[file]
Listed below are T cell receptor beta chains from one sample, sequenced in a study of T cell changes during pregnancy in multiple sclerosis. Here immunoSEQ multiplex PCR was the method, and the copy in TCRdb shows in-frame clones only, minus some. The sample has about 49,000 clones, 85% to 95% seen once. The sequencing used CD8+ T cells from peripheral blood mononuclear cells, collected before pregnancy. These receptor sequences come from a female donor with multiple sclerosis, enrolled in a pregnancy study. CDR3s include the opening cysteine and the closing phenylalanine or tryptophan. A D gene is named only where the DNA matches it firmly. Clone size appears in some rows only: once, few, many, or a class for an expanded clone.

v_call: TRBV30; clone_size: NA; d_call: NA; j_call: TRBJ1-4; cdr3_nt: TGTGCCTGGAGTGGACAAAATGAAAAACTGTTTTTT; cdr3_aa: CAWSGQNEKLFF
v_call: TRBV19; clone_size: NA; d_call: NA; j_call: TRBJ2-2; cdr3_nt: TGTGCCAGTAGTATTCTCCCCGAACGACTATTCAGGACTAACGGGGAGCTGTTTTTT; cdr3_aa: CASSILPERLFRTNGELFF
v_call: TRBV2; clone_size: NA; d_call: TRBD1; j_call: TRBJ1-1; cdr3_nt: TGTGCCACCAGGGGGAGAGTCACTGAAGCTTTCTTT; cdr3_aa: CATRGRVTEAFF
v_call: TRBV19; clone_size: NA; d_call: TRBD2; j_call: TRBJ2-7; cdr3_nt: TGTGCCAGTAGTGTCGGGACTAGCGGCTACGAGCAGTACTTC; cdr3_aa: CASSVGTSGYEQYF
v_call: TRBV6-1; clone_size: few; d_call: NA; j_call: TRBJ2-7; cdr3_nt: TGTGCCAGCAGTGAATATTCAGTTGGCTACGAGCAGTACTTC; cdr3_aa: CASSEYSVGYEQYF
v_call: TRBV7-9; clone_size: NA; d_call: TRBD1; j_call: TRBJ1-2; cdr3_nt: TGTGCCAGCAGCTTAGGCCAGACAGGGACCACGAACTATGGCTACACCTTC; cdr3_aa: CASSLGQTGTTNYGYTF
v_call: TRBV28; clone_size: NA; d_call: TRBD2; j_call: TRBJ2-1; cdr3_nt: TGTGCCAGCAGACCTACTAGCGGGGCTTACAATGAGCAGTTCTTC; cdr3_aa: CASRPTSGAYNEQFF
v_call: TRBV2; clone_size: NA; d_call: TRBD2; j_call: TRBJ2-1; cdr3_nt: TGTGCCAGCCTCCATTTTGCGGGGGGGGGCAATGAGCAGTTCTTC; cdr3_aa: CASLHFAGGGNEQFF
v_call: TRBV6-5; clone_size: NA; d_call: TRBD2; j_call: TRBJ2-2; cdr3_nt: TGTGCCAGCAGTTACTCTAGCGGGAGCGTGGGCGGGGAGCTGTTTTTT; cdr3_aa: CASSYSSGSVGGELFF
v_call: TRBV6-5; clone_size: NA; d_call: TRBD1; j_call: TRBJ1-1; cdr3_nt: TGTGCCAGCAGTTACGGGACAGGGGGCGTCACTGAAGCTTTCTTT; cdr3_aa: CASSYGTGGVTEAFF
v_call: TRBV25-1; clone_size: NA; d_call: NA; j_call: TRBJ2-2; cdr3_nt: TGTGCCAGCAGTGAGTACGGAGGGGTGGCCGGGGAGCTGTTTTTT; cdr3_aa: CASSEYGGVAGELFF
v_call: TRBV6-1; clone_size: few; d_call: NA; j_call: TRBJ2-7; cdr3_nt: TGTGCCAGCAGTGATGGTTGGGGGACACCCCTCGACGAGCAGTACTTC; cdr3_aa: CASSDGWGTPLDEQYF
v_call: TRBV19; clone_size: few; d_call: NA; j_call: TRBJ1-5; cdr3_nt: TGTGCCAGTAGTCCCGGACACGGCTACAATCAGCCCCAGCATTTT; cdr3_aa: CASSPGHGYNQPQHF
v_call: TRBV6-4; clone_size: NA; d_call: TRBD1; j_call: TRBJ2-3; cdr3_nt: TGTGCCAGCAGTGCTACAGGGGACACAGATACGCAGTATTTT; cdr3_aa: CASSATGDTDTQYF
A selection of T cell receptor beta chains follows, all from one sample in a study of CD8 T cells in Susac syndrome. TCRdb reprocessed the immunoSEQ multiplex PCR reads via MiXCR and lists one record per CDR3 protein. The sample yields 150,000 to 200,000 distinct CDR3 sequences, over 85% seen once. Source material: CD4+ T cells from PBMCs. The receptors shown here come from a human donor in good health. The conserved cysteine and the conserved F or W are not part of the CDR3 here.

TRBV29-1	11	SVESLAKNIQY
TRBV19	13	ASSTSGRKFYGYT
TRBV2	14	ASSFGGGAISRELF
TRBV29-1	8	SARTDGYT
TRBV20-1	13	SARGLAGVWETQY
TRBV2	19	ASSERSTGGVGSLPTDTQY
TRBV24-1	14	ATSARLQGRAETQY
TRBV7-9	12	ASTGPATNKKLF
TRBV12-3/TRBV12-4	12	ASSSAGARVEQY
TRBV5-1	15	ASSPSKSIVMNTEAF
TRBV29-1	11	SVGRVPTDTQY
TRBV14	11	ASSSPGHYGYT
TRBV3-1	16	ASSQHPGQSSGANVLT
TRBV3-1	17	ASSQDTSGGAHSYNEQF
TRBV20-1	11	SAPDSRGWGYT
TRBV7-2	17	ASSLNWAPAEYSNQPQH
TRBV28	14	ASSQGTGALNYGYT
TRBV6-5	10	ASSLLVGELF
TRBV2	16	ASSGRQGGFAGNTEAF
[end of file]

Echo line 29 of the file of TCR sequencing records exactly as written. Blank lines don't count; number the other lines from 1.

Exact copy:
TRBV3-1	16	ASSQHPGQSSGANVLT